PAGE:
I think of the romance of the train, the iron horse that collapsed time and distance even as it began to undo us. How well my boy once loved trains. That boy is no longer here. In his place is another. In Mik’s picture, my son stands as tall as my shoulder. Fittingly, for a kid whose latest passion is monsters, his favorite holiday is Halloween. At first I begged him not to chew Mik’s ear off about supervillains from the Marvel universe and the darker actions of Greek Gods. Then I stopped myself, and thanked my boy for his morbid curiosity. He is teaching us to pay attention. The signs hint at violence. I like how he and his sister are dressed in the context of the sign’s bad news. CAUTION. The boy wields a scythe. The girl wears a katana tucked in her belt. She is stealthy; he is fierce. They look strong and alert. Good. They will have to be brave for the roadwork ahead.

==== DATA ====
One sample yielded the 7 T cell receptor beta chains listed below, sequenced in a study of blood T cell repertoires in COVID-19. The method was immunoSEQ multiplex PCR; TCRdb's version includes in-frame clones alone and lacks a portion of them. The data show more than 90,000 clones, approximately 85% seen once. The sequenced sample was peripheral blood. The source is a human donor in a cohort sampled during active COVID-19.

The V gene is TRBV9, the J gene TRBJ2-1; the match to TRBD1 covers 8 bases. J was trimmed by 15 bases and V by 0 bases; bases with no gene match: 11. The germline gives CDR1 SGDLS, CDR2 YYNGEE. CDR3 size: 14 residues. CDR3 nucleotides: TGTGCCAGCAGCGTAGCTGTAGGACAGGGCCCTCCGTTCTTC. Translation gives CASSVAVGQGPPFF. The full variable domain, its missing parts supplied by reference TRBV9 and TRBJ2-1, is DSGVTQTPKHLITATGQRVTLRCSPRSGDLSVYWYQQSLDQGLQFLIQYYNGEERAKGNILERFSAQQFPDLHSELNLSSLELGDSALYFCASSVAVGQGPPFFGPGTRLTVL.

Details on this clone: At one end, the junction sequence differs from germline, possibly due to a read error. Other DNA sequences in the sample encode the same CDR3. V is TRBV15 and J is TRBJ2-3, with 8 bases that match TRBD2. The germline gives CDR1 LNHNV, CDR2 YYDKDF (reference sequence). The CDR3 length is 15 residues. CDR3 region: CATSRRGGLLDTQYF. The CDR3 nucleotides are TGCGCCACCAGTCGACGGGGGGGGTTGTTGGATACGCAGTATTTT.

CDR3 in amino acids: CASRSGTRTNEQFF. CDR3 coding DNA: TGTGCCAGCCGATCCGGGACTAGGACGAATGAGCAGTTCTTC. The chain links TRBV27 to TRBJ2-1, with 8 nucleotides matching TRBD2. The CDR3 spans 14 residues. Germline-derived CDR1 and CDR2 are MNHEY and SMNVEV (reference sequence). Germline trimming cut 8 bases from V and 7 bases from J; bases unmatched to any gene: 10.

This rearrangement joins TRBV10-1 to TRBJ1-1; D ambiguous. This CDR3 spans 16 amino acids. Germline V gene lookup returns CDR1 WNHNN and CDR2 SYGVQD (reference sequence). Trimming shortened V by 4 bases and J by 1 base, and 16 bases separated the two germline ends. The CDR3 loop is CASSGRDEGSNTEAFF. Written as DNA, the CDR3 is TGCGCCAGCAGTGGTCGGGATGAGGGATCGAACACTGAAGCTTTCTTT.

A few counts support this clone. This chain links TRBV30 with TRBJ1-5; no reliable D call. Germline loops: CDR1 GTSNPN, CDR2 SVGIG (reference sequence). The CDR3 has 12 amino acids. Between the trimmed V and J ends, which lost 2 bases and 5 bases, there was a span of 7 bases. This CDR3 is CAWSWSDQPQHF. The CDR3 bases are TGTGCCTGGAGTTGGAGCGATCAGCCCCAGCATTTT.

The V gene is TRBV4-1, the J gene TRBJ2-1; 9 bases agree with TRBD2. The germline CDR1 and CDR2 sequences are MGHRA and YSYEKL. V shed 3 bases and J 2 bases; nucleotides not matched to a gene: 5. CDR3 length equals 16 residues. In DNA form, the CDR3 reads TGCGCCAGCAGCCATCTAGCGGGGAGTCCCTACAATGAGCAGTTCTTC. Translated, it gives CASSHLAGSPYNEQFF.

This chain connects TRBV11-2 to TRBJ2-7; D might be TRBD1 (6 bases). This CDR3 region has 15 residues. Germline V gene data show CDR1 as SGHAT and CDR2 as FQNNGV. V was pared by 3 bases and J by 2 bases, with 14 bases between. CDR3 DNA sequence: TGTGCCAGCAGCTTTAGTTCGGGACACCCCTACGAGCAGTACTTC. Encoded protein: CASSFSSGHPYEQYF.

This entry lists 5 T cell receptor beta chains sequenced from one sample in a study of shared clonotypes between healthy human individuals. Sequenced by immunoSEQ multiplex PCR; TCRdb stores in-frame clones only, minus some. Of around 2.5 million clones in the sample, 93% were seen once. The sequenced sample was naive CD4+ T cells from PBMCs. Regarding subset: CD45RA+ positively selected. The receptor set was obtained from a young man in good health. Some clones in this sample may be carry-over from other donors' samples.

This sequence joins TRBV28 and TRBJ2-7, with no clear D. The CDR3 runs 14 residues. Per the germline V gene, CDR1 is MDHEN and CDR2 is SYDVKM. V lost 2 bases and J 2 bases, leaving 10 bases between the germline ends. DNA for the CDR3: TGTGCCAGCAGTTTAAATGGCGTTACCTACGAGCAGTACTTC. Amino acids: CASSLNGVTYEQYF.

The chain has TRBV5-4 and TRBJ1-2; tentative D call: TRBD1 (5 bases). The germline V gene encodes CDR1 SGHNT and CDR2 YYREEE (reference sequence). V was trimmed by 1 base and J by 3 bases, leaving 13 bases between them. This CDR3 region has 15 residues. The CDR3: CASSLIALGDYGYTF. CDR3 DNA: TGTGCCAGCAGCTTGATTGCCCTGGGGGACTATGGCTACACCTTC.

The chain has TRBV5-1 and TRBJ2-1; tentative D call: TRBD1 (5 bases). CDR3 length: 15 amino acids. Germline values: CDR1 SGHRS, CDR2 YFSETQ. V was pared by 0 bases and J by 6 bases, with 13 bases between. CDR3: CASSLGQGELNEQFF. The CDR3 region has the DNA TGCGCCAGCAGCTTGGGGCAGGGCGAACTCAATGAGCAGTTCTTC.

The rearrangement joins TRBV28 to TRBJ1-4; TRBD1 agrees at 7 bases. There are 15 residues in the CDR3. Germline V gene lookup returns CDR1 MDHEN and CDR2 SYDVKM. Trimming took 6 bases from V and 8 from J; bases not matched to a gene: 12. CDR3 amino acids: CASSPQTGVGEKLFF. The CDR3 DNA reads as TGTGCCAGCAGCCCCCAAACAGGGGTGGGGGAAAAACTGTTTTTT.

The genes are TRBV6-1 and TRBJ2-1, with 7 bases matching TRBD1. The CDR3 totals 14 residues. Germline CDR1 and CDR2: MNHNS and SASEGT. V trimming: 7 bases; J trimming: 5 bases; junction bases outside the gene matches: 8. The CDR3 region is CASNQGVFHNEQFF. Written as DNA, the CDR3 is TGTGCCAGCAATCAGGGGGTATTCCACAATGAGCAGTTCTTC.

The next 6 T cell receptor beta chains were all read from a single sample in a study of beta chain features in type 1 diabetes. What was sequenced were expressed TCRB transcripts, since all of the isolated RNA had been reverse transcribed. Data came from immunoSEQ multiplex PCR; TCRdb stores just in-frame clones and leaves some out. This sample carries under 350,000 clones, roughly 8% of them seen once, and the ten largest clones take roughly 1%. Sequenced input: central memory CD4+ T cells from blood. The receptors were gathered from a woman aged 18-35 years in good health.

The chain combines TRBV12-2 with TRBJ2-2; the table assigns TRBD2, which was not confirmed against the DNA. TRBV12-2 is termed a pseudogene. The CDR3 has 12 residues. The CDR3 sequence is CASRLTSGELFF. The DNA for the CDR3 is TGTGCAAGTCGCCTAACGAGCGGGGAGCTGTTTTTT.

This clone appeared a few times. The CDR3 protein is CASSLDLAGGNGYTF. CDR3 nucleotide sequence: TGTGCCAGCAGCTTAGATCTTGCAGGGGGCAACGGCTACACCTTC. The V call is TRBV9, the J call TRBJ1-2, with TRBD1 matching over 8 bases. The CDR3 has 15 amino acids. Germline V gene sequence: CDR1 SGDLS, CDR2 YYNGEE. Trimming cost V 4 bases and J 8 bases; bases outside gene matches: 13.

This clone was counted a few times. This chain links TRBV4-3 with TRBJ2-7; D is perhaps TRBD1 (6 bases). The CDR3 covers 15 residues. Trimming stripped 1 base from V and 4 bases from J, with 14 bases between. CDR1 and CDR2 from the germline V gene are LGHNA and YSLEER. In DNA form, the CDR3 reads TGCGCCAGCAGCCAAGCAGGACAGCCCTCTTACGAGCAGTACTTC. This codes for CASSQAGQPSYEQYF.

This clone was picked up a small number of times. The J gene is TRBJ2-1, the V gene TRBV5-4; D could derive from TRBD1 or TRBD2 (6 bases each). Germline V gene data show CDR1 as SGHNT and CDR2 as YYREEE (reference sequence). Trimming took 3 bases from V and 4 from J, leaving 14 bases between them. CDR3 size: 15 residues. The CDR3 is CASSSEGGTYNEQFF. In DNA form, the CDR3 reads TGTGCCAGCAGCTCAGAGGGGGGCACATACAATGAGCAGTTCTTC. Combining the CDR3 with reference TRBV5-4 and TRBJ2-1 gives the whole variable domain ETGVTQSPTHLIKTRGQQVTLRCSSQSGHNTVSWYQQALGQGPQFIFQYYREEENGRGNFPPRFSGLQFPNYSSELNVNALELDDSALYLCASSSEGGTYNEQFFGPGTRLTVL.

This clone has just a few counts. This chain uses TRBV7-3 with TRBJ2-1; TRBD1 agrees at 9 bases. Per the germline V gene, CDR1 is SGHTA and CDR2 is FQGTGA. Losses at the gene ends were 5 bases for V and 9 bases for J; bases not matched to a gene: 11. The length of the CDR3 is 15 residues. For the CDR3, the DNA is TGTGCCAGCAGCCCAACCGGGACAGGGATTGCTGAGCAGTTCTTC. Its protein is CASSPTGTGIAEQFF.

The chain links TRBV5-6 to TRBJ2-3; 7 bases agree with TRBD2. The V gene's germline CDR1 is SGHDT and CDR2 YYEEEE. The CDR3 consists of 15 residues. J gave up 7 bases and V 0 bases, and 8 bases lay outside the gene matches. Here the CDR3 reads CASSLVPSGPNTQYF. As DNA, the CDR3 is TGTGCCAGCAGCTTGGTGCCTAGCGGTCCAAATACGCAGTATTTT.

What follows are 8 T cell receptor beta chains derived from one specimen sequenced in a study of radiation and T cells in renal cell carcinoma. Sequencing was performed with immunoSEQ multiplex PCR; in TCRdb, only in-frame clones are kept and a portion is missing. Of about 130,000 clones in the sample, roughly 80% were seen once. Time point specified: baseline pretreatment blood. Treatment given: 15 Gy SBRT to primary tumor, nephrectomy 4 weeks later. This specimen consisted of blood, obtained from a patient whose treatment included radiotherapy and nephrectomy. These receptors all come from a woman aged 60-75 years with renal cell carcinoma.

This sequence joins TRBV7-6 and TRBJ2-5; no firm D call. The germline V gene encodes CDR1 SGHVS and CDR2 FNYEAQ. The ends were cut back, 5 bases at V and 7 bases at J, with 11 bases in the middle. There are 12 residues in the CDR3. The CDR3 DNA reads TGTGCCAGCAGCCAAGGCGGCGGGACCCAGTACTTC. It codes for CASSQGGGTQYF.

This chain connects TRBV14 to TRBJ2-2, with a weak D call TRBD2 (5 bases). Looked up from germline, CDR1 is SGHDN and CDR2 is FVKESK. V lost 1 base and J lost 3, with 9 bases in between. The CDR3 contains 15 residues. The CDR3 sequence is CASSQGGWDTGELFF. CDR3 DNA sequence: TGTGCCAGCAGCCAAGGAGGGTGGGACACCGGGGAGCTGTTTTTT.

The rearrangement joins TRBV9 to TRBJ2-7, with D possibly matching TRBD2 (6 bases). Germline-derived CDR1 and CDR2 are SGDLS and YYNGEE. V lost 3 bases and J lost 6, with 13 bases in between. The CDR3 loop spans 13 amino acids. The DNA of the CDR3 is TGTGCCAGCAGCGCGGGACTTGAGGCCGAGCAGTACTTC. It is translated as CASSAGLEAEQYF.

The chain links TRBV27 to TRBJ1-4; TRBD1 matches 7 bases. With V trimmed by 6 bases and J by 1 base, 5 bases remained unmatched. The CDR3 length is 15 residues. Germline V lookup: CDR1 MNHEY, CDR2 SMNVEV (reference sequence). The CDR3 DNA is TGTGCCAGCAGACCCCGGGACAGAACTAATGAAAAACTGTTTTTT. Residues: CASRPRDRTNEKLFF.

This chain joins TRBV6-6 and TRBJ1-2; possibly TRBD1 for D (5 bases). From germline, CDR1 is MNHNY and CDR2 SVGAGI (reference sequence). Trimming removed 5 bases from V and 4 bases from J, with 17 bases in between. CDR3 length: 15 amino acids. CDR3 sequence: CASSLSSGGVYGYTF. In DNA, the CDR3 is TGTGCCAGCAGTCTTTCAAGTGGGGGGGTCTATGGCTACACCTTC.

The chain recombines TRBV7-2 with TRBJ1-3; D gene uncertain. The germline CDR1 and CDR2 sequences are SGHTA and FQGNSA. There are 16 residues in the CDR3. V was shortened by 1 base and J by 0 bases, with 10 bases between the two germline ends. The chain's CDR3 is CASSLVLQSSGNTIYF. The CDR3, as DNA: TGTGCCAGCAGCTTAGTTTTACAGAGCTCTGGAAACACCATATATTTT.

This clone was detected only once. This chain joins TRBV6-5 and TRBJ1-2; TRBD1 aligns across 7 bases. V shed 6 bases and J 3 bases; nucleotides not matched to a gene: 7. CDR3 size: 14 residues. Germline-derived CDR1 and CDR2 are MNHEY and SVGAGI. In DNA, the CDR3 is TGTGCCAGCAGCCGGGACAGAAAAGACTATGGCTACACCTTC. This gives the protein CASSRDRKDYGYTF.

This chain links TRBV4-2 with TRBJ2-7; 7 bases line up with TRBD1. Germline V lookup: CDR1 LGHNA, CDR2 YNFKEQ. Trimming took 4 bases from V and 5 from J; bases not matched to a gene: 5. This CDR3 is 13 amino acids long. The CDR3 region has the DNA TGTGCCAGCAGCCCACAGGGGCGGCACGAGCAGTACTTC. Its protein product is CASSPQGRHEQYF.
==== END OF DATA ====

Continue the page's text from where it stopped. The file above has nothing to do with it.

Photos of the signs are courtesy of the author, with permission from Justin Guariglia, The Climate Museum, and Mikael Awake, who has written a companion essay to this one that will appear in The Common.